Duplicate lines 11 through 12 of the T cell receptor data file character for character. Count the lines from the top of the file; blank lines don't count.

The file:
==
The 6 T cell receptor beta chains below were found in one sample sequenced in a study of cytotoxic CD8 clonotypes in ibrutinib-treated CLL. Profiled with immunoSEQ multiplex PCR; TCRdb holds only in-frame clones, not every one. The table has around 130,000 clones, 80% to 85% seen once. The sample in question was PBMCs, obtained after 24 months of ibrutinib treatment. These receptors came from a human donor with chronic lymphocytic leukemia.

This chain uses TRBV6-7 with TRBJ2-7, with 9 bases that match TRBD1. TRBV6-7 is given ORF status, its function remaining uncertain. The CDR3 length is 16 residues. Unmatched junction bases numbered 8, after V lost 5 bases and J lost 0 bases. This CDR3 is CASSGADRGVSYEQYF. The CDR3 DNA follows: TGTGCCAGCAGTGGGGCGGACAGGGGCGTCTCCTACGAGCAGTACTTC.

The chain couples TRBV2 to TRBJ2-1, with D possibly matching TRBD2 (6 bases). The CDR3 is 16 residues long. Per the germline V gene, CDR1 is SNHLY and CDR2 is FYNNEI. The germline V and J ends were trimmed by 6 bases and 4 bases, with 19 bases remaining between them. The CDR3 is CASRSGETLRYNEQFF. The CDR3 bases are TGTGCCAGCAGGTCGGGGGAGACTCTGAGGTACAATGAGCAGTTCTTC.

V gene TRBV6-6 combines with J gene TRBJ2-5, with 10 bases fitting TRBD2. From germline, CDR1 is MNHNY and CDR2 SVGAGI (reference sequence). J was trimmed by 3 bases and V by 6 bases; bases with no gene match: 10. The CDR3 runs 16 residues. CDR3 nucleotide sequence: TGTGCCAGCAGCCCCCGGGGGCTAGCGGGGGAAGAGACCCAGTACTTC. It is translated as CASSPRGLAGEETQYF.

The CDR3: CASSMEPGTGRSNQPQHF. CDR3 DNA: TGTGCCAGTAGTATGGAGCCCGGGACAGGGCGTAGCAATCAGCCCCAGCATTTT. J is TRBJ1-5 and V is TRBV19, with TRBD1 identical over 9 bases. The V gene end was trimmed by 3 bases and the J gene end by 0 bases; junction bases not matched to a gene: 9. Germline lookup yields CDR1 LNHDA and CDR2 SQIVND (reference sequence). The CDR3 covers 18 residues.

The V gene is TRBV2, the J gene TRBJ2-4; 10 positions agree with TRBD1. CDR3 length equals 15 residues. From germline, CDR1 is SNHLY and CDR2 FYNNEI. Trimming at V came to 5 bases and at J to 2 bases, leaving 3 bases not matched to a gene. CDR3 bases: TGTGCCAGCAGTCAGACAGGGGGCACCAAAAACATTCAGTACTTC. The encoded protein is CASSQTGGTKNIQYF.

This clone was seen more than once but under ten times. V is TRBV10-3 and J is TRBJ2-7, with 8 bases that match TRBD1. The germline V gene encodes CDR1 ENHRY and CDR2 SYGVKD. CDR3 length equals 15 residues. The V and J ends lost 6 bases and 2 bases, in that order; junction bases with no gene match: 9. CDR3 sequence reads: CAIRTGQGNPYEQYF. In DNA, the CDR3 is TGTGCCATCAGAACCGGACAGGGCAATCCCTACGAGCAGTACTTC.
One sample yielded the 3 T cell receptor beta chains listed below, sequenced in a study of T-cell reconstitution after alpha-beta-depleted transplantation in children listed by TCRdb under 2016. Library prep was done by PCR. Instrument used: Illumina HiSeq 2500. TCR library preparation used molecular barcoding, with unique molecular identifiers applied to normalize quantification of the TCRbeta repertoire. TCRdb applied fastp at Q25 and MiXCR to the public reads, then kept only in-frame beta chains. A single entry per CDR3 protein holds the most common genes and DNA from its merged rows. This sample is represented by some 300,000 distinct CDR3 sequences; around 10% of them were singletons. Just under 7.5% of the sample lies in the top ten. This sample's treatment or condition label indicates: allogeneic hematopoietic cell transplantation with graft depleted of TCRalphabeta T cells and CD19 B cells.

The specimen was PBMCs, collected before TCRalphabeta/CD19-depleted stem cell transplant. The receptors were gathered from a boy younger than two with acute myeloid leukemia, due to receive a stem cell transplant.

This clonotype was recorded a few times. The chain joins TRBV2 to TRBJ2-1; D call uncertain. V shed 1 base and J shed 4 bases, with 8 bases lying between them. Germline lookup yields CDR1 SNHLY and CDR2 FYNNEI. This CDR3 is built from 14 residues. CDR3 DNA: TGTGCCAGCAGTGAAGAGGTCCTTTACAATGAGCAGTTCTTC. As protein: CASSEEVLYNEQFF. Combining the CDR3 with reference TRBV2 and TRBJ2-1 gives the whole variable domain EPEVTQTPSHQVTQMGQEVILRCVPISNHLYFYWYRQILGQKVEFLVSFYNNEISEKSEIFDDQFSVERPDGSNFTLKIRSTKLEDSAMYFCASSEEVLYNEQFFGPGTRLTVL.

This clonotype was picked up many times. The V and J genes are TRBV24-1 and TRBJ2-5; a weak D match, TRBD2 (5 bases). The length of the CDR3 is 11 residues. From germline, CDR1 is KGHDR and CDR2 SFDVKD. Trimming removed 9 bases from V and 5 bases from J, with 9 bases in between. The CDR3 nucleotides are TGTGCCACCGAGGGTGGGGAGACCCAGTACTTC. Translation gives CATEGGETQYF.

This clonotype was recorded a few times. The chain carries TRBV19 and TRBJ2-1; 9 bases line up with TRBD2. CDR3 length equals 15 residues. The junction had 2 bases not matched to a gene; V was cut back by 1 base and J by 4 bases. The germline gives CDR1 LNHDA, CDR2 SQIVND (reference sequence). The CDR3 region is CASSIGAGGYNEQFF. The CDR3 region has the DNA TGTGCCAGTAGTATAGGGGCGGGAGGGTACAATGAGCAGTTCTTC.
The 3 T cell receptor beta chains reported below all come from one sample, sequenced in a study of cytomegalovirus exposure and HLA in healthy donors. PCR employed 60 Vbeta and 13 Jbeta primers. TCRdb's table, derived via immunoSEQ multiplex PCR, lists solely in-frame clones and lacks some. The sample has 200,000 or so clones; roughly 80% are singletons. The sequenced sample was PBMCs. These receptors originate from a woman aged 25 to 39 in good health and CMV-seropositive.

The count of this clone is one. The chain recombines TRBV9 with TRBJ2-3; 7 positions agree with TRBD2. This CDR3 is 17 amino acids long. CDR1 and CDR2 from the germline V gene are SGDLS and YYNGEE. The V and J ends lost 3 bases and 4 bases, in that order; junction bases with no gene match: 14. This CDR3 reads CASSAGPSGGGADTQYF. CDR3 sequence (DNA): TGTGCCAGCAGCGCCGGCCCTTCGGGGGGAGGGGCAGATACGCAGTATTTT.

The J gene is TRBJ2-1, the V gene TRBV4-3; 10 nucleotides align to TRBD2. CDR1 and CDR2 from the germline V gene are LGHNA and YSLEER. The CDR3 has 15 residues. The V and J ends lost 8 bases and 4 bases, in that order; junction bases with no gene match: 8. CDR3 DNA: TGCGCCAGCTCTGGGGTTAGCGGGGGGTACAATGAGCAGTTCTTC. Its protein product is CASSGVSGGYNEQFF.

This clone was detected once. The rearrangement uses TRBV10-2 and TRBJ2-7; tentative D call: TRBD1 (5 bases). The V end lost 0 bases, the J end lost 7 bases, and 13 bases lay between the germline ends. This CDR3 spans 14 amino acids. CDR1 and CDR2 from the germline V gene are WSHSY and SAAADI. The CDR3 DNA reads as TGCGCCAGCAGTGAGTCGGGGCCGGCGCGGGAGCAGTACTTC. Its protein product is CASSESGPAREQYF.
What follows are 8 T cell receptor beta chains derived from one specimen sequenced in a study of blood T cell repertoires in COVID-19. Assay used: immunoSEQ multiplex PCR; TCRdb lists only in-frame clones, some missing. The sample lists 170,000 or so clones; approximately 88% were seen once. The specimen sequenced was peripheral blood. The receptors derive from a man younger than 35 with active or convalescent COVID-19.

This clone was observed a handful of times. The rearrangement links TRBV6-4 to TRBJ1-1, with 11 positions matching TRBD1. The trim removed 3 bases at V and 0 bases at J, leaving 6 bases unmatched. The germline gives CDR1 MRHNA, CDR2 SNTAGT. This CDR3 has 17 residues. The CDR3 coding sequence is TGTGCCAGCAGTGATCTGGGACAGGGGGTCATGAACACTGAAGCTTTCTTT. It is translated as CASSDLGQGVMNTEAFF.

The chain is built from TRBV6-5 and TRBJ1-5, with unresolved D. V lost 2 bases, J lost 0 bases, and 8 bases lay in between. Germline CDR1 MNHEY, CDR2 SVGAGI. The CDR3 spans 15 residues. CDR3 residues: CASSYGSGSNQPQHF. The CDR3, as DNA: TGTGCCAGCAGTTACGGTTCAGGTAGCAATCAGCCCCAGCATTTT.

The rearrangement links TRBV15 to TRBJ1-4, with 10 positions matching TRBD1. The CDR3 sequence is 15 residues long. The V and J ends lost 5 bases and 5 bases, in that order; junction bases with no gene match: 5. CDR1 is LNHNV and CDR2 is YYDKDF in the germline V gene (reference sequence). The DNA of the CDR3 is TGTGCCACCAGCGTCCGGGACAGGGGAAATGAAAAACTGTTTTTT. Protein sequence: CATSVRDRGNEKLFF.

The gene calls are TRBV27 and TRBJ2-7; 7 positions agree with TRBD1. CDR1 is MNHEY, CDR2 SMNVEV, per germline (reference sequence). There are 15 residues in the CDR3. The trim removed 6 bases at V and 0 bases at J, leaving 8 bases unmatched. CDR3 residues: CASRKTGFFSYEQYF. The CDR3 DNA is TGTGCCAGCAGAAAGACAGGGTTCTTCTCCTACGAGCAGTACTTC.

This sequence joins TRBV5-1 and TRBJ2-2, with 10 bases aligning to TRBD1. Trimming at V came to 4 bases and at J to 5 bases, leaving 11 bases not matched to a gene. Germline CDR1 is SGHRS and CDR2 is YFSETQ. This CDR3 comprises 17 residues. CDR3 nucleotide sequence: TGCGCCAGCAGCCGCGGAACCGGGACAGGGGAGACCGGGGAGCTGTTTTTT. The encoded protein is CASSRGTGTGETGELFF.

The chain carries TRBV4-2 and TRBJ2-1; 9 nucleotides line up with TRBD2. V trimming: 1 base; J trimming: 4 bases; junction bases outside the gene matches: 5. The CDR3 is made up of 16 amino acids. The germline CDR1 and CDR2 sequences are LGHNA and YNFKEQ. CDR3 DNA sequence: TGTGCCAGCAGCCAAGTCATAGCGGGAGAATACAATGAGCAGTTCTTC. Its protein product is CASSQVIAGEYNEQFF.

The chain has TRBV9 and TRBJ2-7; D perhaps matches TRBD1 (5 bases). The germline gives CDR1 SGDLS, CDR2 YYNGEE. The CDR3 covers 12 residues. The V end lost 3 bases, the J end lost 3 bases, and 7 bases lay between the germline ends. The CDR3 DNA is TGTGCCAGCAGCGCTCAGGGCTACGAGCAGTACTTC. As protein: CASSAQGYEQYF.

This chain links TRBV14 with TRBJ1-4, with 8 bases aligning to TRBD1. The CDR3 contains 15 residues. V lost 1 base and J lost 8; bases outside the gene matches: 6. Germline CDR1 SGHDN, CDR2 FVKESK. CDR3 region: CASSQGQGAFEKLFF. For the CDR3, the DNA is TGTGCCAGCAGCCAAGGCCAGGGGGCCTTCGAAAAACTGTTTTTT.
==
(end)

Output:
This clonotype was picked up many times. The V and J genes are TRBV24-1 and TRBJ2-5; a weak D match, TRBD2 (5 bases). The length of the CDR3 is 11 residues. From germline, CDR1 is KGHDR and CDR2 SFDVKD. Trimming removed 9 bases from V and 5 bases from J, with 9 bases in between. The CDR3 nucleotides are TGTGCCACCGAGGGTGGGGAGACCCAGTACTTC. Translation gives CATEGGETQYF.

This clonotype was recorded a few times. The chain carries TRBV19 and TRBJ2-1; 9 bases line up with TRBD2. CDR3 length equals 15 residues. The junction had 2 bases not matched to a gene; V was cut back by 1 base and J by 4 bases. The germline gives CDR1 LNHDA, CDR2 SQIVND (reference sequence). The CDR3 region is CASSIGAGGYNEQFF. The CDR3 region has the DNA TGTGCCAGTAGTATAGGGGCGGGAGGGTACAATGAGCAGTTCTTC.